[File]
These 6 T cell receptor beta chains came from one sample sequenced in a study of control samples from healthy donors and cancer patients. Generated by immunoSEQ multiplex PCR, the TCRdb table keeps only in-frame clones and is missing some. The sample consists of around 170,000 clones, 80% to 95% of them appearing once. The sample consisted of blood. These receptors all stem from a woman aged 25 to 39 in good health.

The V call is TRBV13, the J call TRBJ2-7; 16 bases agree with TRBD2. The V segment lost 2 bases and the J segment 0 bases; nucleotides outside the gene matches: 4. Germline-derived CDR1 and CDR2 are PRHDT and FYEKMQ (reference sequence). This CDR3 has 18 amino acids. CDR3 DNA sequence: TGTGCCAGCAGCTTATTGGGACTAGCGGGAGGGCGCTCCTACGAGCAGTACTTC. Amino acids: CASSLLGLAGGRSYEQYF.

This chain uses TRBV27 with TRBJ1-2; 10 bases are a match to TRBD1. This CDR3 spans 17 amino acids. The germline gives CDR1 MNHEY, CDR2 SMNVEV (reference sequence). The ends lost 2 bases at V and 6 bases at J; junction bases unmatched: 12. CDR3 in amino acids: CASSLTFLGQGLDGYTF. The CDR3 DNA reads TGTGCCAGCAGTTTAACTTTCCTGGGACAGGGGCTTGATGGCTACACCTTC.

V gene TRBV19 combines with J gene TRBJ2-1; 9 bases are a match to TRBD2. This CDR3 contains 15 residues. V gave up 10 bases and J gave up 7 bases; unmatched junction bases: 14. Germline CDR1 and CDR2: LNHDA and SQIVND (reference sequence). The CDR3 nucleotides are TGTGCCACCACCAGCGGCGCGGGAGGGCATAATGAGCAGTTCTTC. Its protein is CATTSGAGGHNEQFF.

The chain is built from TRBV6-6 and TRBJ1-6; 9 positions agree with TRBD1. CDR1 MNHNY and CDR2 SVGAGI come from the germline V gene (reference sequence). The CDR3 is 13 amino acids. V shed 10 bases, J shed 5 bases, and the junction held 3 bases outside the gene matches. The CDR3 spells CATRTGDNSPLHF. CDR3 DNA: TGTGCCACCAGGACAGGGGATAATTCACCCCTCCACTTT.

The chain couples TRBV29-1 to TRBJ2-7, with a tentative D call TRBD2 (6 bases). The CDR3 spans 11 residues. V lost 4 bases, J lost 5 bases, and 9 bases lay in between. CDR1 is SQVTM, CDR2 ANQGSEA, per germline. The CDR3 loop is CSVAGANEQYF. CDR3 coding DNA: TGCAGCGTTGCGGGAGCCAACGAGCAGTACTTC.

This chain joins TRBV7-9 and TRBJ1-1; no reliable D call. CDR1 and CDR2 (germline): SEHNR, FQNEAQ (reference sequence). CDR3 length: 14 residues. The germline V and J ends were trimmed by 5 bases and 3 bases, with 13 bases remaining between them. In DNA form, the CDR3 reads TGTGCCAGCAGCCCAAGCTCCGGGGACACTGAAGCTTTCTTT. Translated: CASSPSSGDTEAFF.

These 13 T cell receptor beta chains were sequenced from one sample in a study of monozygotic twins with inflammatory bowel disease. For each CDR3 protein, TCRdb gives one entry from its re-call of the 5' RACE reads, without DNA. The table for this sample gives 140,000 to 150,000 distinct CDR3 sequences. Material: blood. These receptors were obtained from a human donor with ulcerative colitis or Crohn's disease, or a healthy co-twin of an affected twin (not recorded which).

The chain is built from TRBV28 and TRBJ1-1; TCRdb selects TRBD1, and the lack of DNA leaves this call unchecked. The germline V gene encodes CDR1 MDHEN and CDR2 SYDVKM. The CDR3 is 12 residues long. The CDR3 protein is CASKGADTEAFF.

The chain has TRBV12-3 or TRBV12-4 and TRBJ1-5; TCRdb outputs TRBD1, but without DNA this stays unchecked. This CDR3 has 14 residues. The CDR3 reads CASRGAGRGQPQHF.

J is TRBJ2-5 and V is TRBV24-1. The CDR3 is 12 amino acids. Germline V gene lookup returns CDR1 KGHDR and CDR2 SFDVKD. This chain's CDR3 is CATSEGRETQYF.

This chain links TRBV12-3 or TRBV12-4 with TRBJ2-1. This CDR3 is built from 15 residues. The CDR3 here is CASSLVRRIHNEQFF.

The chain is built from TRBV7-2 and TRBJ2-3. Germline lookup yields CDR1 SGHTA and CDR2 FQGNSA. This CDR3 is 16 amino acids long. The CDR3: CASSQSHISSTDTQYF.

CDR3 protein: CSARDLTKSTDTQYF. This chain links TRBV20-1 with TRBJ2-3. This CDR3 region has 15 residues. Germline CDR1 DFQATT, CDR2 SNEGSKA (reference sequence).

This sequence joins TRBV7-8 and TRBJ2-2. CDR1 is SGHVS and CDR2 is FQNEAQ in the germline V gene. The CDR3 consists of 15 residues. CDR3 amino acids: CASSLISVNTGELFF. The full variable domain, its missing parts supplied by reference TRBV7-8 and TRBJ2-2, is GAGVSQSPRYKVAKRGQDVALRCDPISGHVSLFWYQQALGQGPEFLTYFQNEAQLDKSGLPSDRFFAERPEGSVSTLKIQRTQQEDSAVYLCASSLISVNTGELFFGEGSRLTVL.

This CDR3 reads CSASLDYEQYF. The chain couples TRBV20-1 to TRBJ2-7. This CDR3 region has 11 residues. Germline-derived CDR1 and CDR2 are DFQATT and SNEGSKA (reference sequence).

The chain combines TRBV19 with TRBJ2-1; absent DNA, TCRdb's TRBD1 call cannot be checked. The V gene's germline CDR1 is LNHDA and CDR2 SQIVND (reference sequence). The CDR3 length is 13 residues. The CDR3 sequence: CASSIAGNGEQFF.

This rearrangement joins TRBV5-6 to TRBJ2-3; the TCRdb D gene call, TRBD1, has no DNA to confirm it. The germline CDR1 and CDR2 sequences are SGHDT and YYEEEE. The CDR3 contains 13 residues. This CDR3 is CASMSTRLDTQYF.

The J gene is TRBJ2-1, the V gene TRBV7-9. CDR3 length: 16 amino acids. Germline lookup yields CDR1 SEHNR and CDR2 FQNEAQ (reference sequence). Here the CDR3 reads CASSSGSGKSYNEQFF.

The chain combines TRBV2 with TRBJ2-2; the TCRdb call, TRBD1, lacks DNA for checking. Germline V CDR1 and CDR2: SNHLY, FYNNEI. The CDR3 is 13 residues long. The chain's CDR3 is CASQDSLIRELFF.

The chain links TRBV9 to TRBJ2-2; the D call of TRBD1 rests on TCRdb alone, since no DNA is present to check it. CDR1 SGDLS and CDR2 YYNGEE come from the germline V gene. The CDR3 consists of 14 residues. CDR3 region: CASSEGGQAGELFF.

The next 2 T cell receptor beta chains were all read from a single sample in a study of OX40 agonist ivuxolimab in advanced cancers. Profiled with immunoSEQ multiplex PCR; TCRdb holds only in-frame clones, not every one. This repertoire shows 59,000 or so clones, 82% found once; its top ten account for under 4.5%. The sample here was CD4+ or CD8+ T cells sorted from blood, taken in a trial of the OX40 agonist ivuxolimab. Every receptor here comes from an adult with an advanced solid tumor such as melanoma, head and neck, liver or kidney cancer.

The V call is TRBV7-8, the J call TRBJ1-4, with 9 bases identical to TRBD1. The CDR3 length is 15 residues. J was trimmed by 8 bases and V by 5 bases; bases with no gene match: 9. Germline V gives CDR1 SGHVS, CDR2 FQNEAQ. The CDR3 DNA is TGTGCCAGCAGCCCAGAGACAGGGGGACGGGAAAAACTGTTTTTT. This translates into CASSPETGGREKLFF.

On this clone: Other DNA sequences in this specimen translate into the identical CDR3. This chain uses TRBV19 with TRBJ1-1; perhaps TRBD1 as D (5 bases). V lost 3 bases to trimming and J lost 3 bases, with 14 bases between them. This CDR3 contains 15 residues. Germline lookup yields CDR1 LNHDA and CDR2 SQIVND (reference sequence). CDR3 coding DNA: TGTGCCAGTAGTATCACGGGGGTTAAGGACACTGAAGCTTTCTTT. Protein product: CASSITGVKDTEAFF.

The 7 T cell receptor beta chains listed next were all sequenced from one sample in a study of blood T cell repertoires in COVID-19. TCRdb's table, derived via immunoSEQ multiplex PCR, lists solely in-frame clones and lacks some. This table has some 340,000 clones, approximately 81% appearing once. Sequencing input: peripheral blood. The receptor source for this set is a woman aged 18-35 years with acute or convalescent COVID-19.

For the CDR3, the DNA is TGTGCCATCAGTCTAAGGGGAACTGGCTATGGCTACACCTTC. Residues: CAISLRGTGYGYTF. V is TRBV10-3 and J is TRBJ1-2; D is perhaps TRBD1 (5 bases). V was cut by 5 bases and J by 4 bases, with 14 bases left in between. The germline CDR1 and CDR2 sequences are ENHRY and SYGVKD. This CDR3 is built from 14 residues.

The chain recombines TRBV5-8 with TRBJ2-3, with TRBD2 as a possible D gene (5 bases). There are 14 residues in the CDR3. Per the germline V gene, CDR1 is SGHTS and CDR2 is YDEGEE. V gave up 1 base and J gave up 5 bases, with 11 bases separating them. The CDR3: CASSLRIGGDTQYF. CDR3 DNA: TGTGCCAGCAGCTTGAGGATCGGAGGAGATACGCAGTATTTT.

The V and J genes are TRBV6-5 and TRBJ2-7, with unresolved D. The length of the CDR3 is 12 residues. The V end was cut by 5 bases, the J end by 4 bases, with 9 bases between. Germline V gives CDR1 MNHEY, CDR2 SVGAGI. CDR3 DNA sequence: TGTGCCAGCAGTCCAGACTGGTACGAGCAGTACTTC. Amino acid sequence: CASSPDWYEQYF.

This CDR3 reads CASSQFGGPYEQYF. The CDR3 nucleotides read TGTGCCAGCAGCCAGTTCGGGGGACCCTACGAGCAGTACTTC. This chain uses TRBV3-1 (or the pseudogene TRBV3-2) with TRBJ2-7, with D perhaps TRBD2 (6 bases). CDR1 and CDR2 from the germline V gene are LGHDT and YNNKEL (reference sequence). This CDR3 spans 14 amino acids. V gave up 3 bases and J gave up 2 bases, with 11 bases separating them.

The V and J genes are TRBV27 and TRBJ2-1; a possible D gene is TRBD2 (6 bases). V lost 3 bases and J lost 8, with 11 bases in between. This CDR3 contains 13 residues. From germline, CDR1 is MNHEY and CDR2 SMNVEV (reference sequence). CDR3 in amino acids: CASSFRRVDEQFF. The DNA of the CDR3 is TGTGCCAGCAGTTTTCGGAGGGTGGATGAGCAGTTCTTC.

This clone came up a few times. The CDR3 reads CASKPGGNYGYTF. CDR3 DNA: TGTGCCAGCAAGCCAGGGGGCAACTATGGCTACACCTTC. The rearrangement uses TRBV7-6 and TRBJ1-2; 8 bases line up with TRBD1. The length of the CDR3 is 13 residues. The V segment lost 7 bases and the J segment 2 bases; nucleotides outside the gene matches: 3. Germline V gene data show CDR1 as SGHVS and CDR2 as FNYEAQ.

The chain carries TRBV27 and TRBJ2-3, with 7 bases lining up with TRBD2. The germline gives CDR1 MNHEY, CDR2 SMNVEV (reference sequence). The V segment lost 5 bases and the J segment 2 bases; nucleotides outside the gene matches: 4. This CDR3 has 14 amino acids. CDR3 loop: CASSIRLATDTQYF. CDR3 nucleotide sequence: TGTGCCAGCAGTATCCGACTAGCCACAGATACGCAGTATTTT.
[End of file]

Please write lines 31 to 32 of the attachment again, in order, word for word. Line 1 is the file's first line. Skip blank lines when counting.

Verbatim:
This clone came up a few times. The CDR3 reads CASKPGGNYGYTF. CDR3 DNA: TGTGCCAGCAAGCCAGGGGGCAACTATGGCTACACCTTC. The rearrangement uses TRBV7-6 and TRBJ1-2; 8 bases line up with TRBD1. The length of the CDR3 is 13 residues. The V segment lost 7 bases and the J segment 2 bases; nucleotides outside the gene matches: 3. Germline V gene data show CDR1 as SGHVS and CDR2 as FNYEAQ.

The chain carries TRBV27 and TRBJ2-3, with 7 bases lining up with TRBD2. The germline gives CDR1 MNHEY, CDR2 SMNVEV (reference sequence). The V segment lost 5 bases and the J segment 2 bases; nucleotides outside the gene matches: 4. This CDR3 has 14 amino acids. CDR3 loop: CASSIRLATDTQYF. CDR3 nucleotide sequence: TGTGCCAGCAGTATCCGACTAGCCACAGATACGCAGTATTTT.